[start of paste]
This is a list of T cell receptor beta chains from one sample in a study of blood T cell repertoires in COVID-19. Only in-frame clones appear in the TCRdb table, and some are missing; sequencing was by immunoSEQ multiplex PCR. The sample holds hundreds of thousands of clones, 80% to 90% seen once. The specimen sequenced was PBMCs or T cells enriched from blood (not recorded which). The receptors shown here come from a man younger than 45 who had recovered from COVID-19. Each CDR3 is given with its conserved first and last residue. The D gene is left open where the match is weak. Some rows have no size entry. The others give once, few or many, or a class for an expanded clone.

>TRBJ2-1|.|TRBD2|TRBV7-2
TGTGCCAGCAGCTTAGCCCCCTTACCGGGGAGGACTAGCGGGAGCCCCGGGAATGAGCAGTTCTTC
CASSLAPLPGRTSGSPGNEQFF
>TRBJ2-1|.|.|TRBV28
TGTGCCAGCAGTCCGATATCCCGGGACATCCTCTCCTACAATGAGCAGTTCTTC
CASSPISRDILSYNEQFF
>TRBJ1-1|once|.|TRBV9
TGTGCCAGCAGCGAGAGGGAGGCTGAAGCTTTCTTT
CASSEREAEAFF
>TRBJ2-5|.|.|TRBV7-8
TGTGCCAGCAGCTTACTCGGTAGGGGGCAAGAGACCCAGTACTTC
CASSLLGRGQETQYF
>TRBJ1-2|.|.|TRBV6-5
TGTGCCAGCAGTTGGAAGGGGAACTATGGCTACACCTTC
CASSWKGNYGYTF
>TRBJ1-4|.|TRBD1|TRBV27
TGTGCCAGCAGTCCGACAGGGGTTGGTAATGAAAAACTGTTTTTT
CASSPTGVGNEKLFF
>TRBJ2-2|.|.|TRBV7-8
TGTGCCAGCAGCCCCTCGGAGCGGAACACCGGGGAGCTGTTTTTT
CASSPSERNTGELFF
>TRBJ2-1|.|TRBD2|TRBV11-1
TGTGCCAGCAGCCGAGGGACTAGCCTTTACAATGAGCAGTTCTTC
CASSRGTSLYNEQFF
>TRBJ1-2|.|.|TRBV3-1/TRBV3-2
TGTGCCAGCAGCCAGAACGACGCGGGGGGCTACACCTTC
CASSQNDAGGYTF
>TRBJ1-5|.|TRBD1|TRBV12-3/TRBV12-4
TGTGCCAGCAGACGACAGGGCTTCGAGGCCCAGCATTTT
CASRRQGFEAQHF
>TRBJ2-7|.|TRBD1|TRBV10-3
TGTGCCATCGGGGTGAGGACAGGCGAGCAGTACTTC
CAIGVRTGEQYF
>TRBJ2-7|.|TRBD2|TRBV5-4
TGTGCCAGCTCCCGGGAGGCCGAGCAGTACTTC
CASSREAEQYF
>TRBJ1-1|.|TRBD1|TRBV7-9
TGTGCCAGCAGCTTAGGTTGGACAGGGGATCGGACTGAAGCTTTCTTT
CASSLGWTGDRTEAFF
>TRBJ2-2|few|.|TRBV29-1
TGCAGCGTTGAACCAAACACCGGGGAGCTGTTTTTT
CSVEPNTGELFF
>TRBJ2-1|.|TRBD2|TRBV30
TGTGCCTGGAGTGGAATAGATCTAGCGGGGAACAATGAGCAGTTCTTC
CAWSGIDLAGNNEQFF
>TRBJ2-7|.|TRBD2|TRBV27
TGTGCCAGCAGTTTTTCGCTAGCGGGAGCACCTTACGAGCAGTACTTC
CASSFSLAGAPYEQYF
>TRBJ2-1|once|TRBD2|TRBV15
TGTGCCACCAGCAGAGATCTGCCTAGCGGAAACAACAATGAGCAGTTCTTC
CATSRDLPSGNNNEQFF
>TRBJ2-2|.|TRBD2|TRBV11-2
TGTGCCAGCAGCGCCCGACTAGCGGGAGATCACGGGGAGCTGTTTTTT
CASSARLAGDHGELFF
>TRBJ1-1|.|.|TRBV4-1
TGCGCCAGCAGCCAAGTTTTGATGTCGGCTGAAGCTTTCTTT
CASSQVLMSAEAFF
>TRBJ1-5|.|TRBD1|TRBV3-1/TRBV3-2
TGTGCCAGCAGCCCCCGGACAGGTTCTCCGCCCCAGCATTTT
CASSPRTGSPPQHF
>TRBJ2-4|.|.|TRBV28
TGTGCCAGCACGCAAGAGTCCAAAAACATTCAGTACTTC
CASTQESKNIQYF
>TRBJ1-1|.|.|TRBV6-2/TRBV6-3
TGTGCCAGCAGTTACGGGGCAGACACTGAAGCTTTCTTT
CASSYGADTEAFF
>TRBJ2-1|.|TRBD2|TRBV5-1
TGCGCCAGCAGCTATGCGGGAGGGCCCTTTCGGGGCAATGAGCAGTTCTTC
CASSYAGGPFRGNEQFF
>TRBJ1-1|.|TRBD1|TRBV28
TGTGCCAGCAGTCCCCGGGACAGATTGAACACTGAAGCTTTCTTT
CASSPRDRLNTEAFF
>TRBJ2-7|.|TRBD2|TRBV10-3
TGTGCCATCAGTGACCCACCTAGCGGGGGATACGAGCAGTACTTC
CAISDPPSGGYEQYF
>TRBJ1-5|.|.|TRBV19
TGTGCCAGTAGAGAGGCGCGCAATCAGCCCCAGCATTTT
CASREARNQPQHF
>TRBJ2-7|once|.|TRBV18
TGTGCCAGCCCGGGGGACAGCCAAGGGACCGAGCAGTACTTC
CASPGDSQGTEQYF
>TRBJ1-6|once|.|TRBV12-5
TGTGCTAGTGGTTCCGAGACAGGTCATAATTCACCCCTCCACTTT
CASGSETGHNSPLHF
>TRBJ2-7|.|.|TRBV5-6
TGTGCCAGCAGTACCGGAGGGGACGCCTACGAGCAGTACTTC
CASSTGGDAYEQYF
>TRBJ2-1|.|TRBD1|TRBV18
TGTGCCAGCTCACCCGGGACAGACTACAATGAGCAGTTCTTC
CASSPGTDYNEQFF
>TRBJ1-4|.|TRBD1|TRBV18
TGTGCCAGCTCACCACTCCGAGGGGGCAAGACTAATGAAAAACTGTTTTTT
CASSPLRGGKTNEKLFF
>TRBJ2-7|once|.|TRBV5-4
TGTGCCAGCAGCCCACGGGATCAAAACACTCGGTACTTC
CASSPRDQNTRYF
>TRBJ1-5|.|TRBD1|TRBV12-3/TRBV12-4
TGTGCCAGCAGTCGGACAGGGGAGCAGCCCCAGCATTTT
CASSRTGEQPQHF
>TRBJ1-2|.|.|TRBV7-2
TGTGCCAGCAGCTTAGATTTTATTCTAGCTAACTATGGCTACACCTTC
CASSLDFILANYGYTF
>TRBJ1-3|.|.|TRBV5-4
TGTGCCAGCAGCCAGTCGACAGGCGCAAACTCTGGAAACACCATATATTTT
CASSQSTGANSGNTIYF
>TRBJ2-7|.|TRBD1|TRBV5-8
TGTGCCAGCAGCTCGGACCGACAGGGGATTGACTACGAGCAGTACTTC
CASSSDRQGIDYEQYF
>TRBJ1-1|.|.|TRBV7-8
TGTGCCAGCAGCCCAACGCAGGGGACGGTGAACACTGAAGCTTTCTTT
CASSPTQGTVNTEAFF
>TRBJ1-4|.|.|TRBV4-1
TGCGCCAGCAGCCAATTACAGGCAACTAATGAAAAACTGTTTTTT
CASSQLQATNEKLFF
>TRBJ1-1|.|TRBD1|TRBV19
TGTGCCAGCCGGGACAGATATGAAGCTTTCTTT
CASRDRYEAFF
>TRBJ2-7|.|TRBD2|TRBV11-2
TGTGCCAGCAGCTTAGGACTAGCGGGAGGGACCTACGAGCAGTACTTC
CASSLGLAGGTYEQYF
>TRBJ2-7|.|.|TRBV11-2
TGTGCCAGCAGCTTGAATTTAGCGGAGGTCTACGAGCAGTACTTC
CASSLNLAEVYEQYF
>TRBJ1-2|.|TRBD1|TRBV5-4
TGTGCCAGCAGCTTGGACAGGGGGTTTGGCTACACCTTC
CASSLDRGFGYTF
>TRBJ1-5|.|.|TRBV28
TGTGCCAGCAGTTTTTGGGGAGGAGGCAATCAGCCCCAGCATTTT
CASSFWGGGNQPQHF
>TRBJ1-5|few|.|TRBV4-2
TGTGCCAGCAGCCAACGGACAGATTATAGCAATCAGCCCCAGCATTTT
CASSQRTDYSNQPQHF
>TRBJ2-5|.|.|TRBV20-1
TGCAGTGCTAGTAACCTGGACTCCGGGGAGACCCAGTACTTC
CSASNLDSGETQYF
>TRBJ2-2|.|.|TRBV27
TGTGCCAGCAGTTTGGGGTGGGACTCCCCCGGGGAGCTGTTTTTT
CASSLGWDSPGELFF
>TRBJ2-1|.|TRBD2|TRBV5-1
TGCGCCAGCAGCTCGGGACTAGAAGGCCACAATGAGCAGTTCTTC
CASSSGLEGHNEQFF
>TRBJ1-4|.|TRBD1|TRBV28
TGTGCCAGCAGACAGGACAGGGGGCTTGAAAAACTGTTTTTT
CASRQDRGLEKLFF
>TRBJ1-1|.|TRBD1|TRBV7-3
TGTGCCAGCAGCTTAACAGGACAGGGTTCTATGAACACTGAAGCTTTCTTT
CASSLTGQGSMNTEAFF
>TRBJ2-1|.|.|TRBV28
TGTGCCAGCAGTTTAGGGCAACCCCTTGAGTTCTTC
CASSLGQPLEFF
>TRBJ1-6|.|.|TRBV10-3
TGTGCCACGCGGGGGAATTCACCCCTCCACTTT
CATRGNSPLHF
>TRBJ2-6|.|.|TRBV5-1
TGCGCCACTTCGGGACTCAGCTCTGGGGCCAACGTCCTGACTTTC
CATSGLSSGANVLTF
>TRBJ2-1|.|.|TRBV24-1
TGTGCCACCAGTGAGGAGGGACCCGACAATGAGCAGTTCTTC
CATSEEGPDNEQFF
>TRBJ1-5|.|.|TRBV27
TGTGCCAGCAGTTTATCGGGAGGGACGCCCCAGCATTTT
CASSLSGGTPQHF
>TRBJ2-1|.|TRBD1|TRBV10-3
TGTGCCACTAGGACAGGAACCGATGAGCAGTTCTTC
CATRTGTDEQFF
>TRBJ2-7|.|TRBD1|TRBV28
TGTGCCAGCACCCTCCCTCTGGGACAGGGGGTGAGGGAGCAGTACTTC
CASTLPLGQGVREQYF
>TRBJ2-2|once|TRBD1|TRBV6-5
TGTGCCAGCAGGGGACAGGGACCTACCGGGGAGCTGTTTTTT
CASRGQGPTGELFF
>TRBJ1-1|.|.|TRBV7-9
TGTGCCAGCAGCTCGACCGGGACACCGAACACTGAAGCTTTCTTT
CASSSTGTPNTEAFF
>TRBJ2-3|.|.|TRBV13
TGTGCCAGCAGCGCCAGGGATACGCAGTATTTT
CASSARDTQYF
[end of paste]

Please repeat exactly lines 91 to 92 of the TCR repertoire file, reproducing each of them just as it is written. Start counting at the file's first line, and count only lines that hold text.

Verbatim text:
CASSPGTDYNEQFF
>TRBJ1-4|.|TRBD1|TRBV18